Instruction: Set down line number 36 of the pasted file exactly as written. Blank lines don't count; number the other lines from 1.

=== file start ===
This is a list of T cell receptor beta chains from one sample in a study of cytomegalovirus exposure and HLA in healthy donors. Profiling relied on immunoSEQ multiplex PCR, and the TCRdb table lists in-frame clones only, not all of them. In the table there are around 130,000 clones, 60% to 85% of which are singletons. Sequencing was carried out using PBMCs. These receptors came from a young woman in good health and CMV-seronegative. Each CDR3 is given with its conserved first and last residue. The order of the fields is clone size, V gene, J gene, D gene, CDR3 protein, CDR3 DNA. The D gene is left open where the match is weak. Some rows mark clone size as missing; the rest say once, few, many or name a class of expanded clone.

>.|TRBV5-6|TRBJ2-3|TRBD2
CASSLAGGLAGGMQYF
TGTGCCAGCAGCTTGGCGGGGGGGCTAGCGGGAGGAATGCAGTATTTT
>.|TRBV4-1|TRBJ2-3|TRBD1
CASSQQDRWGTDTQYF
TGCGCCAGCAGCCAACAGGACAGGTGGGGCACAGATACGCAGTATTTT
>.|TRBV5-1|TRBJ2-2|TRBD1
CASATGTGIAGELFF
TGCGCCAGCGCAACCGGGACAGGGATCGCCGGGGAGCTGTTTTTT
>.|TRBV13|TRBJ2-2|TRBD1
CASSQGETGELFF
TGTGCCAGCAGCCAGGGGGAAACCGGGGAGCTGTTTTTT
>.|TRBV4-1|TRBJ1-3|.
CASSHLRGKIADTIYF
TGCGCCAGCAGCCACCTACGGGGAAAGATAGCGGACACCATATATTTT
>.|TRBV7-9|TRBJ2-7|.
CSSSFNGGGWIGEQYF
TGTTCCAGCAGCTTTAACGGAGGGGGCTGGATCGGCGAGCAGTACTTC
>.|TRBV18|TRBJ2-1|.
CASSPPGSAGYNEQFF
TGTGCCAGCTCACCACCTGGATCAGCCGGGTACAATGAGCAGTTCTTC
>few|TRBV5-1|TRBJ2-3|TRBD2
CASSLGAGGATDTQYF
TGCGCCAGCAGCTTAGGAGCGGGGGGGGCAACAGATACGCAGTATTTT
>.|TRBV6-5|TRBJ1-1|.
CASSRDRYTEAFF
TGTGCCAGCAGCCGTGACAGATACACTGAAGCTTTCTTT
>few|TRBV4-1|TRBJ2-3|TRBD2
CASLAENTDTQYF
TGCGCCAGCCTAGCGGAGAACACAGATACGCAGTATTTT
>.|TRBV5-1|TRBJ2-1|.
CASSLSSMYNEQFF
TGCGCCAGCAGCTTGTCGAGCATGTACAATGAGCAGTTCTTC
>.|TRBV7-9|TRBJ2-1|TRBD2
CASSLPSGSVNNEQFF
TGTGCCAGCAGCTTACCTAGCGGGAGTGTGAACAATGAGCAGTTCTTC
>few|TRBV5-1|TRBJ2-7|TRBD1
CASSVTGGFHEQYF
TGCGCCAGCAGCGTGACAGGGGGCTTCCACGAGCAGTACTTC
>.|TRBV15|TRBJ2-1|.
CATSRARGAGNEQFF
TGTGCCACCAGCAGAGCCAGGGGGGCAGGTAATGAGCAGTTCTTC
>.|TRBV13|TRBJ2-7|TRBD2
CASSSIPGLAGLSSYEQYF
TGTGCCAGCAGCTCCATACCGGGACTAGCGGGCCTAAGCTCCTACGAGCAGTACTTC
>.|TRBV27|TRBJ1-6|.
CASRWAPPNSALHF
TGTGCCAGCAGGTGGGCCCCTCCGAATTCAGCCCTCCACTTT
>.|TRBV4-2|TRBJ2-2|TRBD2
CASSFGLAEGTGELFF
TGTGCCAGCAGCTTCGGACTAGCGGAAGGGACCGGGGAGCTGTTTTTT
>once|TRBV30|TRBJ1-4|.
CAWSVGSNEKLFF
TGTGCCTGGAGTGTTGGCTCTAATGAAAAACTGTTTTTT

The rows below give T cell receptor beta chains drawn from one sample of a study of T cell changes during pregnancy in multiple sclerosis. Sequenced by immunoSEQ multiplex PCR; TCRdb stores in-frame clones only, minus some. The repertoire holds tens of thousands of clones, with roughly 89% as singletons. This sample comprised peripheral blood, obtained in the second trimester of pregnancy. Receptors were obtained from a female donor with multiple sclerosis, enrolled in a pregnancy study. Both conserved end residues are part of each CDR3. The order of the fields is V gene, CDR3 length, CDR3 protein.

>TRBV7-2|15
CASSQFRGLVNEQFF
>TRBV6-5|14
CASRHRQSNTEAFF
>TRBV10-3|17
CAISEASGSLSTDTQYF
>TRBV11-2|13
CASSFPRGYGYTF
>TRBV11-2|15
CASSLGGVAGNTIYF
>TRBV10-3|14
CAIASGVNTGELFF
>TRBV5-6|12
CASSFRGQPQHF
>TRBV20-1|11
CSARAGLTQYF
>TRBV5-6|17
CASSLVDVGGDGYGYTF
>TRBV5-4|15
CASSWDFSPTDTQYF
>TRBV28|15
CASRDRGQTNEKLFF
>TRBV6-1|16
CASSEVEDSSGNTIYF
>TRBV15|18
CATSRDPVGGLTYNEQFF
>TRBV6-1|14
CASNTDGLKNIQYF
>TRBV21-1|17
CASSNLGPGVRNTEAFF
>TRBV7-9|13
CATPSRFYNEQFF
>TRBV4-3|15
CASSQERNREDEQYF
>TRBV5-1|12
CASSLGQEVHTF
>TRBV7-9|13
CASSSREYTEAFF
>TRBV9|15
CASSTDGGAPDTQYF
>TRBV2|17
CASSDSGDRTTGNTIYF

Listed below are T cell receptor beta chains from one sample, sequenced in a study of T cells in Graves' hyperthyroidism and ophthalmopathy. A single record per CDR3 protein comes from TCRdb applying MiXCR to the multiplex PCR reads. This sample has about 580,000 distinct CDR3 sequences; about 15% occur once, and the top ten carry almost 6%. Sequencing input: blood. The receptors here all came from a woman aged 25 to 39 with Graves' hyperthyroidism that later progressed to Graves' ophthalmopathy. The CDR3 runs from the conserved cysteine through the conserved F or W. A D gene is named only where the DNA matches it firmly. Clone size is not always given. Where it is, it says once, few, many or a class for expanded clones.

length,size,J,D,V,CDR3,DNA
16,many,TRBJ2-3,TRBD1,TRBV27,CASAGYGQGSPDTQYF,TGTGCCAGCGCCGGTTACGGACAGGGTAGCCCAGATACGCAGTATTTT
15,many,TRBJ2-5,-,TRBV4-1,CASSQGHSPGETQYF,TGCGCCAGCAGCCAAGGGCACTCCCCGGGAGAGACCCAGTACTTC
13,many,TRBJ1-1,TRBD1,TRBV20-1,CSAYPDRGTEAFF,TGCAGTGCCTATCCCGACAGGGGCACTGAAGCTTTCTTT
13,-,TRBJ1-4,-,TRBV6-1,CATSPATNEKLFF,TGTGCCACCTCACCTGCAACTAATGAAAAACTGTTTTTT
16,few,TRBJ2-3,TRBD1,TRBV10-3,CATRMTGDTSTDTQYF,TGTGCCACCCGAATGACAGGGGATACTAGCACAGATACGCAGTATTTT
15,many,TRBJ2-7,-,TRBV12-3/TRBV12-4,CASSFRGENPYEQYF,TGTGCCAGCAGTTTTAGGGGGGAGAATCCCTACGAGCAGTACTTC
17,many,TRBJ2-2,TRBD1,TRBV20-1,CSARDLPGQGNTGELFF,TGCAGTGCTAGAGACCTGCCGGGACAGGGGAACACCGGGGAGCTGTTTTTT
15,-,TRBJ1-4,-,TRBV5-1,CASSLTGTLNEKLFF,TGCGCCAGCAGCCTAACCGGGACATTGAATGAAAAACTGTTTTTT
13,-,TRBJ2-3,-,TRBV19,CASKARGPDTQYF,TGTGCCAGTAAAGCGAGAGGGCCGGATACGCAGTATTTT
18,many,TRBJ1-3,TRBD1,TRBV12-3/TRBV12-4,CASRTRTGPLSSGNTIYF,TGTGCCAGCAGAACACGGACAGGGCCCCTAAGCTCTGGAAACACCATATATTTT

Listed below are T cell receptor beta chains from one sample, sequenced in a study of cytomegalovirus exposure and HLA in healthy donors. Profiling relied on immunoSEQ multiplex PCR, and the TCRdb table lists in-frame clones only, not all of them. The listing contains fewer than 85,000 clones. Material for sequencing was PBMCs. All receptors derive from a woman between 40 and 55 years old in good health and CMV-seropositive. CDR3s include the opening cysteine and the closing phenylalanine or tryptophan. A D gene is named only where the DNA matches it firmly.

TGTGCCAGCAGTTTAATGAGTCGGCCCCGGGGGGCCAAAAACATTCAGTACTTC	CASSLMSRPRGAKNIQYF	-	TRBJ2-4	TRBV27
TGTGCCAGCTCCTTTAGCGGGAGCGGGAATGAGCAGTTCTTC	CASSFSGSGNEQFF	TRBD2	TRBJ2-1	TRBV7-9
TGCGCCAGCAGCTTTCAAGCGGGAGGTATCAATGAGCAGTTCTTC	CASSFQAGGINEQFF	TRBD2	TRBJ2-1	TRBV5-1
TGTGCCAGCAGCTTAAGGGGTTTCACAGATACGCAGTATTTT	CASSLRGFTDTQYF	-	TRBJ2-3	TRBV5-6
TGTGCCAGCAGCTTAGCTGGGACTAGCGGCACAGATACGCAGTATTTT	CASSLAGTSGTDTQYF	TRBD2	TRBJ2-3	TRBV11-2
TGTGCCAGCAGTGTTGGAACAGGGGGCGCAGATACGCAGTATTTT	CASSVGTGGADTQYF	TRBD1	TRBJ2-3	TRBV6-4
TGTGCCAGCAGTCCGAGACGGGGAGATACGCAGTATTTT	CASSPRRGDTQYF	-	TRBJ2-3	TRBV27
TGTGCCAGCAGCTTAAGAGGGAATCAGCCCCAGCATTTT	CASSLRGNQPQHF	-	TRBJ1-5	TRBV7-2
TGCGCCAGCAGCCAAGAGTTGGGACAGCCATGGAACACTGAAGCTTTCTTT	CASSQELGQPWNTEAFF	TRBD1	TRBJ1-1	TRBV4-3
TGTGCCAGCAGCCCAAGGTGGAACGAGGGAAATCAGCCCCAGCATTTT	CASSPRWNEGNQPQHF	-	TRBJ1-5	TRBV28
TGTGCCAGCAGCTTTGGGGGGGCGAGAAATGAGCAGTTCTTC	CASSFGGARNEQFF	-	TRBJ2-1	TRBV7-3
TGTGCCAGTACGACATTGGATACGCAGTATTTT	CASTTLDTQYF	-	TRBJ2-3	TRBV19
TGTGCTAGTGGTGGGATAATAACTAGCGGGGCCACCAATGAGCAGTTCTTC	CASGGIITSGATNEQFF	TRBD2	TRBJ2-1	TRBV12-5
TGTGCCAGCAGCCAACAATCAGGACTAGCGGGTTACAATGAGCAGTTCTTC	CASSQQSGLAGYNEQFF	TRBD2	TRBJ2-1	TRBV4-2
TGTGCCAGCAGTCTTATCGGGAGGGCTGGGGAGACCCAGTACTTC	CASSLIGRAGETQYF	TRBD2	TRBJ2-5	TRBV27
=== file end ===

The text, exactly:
CASSLPSGSVNNEQFF